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Shut Up. We're Talking.
Host: Darren and Karen
Darren and Karen present this commentary podcast covering recent topics found within the MMORPG Blogging and Podcasting community.
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Shut Up. We're Talking #31
Sun, 3 Aug 2008 20:13:00 GMT
Listener mail/What we're playing
Solo and Group
Public Quests and RvR...the future?
Blog of the Week
Journeys with Jaye
Shawn and Patrick -
How I WoW
All by Myself
Freedom of Solitutde
Future of Grouping
RvR = Revolutionary
RvR = Not so much...
Blog of the Week:
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Episode 31 Discussion Thread
'Great drama' by Token
Submitted on 2008-08-03 23:34:38 CST
Really good guests this week, Shawn and Patrick are always awesome as Patrick would say. This was probably the most entertaining show yet for me. Some of the criticisms brought up in this weeks show I was nodding in agreement with. I stream the show infrequently from the website when bored rather than download and load onto a player for a bunch of reasons.
I think the main problem for me is that the round table format is only useful when people have something to say that I want to hear. Insider industry information for example works on round table because you get to hear the information clearly. When it's just opinionated bloggers you may as well go through the guest list asking everyone their favourite colour, then agree with them that the colour they chose is their favourite colour. Then pat them on the back.
Have an argument! Swear and cuss! Entertain me! I love drama :D
'Hay! I'm a fan boy!' by FarSpace
Submitted on 2008-08-03 23:36:41 CST
Hay! I'm a fan boy!
That's right! I'm a fan boy of this show baby, yeah!
Who does not love this show, no body! That's who!
About M&M&O's :) and RvR , personally as long as the MMO has a great community, that is what I look for. Normally regular games seem more lonely no matter how many people are playing it when it is not connected to the net, sure there are some, but with MMO's community is way more accessible to me.
'62 to go' by Heartless
Submitted on 2008-08-04 12:15:05 CST
Thanks, but no thanks. I can't continue to listen to a podcast that continually gets it wrong in favor of misinformation instead of opinion or fact.
'Love the show' by Jute
Submitted on 2008-08-04 12:34:09 CST
I'm somewhat confused by the post above mine...
In any case, I really enjoy the show.
I had one comment about grouping. There were very good points about the obstacles to grouping, but one thing I've never seen people mention is the effect raiding has had on grouping.
In old Everquest people grouped because they had to, but also because some really great gear could be gotten by a single group. My favorite times in old EQ were not the raids, but the heart pounding, nail biting times in some of the dungeons while trying to get gear. Every single member of the group had to be on their game or it would be a painful wipe. It took skill and it built strong bonds between the players who narrowly escaped death.
Eventually the game shifted from that to Raids and less and less time was spent by people doing dungeons with a single group and more and more time spent raiding or preparing to raid.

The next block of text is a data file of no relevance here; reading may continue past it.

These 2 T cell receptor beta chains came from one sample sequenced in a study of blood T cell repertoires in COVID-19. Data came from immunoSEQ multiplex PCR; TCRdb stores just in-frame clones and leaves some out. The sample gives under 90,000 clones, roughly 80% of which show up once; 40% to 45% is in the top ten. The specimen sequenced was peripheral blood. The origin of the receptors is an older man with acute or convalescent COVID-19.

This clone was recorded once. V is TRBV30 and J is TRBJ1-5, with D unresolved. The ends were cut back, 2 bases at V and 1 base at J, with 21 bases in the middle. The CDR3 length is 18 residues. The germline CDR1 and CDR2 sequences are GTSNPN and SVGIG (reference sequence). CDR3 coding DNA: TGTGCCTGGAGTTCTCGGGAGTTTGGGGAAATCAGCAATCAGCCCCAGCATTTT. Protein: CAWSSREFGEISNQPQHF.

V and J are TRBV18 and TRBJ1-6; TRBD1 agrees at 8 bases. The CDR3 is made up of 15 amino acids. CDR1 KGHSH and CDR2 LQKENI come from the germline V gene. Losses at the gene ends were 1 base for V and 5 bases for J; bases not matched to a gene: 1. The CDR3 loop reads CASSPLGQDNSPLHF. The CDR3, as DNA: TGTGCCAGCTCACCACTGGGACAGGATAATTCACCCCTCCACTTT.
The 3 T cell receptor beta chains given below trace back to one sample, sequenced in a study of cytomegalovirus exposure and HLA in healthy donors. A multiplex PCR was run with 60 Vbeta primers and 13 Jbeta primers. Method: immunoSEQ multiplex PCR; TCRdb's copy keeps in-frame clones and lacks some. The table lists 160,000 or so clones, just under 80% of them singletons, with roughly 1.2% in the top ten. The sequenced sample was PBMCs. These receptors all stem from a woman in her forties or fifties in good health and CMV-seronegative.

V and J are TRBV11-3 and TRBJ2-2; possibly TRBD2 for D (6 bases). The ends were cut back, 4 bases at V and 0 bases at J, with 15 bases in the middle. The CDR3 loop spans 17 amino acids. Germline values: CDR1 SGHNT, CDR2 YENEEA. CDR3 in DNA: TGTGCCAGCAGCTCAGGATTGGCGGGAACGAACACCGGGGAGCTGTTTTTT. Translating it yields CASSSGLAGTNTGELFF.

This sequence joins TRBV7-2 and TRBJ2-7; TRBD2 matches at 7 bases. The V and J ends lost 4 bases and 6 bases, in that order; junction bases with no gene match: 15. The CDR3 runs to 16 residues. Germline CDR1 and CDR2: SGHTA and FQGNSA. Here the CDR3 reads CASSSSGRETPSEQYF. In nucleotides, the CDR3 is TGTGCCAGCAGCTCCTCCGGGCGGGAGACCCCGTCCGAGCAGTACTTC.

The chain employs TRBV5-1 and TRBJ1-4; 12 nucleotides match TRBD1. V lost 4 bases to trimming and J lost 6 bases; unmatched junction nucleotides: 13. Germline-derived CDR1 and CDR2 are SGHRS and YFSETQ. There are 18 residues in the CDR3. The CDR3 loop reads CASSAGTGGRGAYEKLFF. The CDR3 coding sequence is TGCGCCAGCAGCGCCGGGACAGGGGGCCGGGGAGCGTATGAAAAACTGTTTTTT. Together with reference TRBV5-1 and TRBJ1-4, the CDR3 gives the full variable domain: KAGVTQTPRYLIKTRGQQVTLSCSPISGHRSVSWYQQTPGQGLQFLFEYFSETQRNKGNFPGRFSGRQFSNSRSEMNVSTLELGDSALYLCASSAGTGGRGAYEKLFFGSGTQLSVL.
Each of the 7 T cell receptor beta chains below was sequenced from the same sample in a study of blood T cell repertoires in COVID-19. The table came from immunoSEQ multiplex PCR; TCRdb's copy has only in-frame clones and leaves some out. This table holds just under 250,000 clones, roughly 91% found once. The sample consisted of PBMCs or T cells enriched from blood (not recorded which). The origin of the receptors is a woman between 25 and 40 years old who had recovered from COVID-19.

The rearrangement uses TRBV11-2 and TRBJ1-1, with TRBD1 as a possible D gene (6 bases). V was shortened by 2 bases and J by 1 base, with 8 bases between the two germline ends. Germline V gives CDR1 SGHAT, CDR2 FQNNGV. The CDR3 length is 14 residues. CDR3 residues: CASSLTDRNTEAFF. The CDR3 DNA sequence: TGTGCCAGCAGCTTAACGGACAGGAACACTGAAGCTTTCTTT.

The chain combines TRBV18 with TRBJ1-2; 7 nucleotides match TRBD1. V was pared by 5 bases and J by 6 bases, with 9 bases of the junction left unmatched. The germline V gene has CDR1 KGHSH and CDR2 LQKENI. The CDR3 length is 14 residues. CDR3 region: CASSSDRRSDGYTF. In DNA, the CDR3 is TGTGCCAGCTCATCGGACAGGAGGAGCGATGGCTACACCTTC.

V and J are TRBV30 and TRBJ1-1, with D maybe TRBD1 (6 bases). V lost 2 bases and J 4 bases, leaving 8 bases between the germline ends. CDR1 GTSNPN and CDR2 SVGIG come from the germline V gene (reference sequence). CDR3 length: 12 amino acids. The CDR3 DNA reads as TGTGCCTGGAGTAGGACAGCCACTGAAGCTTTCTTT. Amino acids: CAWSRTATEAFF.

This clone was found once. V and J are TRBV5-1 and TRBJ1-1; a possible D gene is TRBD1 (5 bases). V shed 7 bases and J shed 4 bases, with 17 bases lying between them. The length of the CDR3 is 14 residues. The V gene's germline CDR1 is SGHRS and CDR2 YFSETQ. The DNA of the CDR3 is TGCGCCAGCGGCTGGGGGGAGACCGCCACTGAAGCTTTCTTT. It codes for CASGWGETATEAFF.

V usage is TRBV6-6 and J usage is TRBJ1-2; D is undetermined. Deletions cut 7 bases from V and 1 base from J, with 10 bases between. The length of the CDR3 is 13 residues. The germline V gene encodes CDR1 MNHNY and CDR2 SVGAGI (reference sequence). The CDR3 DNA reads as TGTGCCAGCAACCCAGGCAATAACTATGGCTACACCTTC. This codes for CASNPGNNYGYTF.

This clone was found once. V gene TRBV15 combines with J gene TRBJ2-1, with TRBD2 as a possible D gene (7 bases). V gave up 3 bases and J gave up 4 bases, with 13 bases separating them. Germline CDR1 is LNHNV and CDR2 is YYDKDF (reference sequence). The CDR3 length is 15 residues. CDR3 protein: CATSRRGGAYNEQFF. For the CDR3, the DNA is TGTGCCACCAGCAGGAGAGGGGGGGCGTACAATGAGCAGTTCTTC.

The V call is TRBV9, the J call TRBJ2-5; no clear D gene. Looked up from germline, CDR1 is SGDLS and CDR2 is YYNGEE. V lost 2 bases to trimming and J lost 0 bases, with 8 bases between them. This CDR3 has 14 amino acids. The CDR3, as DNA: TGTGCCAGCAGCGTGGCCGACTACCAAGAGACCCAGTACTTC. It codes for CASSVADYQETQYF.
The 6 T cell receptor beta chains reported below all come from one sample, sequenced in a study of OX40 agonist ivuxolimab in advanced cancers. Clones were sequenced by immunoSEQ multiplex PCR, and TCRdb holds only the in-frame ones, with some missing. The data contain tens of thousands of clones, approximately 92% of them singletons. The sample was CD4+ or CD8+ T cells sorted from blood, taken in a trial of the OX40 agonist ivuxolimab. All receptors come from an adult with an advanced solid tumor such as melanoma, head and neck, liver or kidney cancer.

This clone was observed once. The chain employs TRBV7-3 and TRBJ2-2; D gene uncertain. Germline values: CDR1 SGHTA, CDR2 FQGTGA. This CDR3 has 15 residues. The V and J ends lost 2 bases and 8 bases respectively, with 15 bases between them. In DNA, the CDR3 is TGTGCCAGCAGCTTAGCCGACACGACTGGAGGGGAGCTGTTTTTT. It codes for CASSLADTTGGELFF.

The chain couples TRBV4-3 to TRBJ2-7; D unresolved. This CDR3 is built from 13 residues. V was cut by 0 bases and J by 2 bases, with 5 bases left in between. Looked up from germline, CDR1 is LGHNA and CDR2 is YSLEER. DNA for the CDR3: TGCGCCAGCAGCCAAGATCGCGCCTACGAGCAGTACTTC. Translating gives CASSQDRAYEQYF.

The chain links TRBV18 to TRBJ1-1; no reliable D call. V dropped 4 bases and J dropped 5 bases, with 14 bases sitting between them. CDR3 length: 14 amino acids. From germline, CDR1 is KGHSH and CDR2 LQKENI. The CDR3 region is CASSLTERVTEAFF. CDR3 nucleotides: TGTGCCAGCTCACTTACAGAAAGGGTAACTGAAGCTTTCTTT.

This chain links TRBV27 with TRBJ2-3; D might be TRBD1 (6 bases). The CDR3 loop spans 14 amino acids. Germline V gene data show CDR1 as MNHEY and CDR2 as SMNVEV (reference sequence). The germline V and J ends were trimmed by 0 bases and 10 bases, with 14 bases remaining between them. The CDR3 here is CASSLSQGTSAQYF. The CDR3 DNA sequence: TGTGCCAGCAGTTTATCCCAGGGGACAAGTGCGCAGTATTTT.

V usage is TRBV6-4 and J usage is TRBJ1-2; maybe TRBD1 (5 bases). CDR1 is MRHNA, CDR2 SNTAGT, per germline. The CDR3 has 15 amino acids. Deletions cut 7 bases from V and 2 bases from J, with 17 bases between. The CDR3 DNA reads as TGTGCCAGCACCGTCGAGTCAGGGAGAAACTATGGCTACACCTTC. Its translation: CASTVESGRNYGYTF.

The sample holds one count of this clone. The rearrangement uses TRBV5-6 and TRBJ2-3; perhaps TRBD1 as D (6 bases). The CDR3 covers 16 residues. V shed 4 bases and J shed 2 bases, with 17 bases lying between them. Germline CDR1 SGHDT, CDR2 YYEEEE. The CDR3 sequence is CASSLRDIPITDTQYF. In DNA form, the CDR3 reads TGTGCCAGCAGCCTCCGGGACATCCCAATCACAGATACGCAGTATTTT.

I'd love to see challenging content for single groups again become more the norm over large raids, but that's not the industry direction.
In any case... keep up the great shows!
'Interesting Stuff' by VanHemlock
Submitted on 2008-08-04 13:55:30 CST
Soloing: I think games are becoming more solo because players want it, in turn, simply because of such bad PUG experiences. We've only ourselves to blame.
The best answer I ever saw to 'Why do I play MMOs if I don't want to play with strangers' was in the comments of my own blog, from Melmoth (kiasa.org):
"The obvious answer is, in the bad form of another question, if you go to the park to play a game of frisbee with your friends, would you automatically be expected to include everyone else at the park in your game?"
Public Quests: Seen attempts at this kind of thing before:
AC2 had a large open-ended resource collection thing going on, which would lead to the various ruined towns being rebuilt in subsequent patches.
Jumpgate: Each faction there had a number of collaborative mining/trading tasks that a whole faction could contribute to. I forget exactly what the resulting shipyard and orbital structures actually did, but was definitely a job for everyone pulling together.
Tabula Rasa: They added 'Flashpoint Missions' toward the end fo my visit. Zonewide radio message quest dialogues that everyone in a zone got simply by being there. You'd all have to hunt down a nummber of special enemies, and when killed, everyone's mission would complete and could be handed in for xp/dyed armour. There was indeed an awful lot of nose-picking going on.
Does Warcraft's Gates of An'raq count, or am I just flamebaiting now?
The WAR go at it does indeed sound quite evolved, and I'm definitely curious about the nuts and bolts of it!
@Heartless: I'm sure we'd all be a lot less confused if instead of just calling 'misinformation' everywhere, you or Keen could take the time to patiently explain with sound replacement information, setting us non-Beta outside observers a bit straighter! :)
Anglo-French Deathmatch! Woohoo! Nearly a thousand years of simmering resentment, finally resolved on SUWT!
'Muahaha' by Luper
Submitted on 2008-08-04 23:28:09 CST
I have been trying to get into beta for War Hammer. =( They wont let me in. I'm too uber (sarcasm).
How I WoW interviews sound like VoV interviews. Har har ^_^
As far as solo vs group, grouping should be worth more experience because of the effort it takes to get a good group together and also surviving in group dungeons is more challenging (or should be). I love group content. I dont think group content defines an MMO, but it offers (and should offer) some of the best content in games. I think that the subway analogy was interesting. You are just one of those people on the subway. You have the choice to interact with others or not. MMOs are very similiar to real life. I don't think people should have to interact with one another, but I think that the interaction between players should be encouraged.
I'd have to disagree with the assumption that solo experience is faster. I think that in a really good group, you can attain more experience then soloing. I believe this because most group mobs give more experience, and when you are grouped, you kill mobs much faster than when you are killing solo.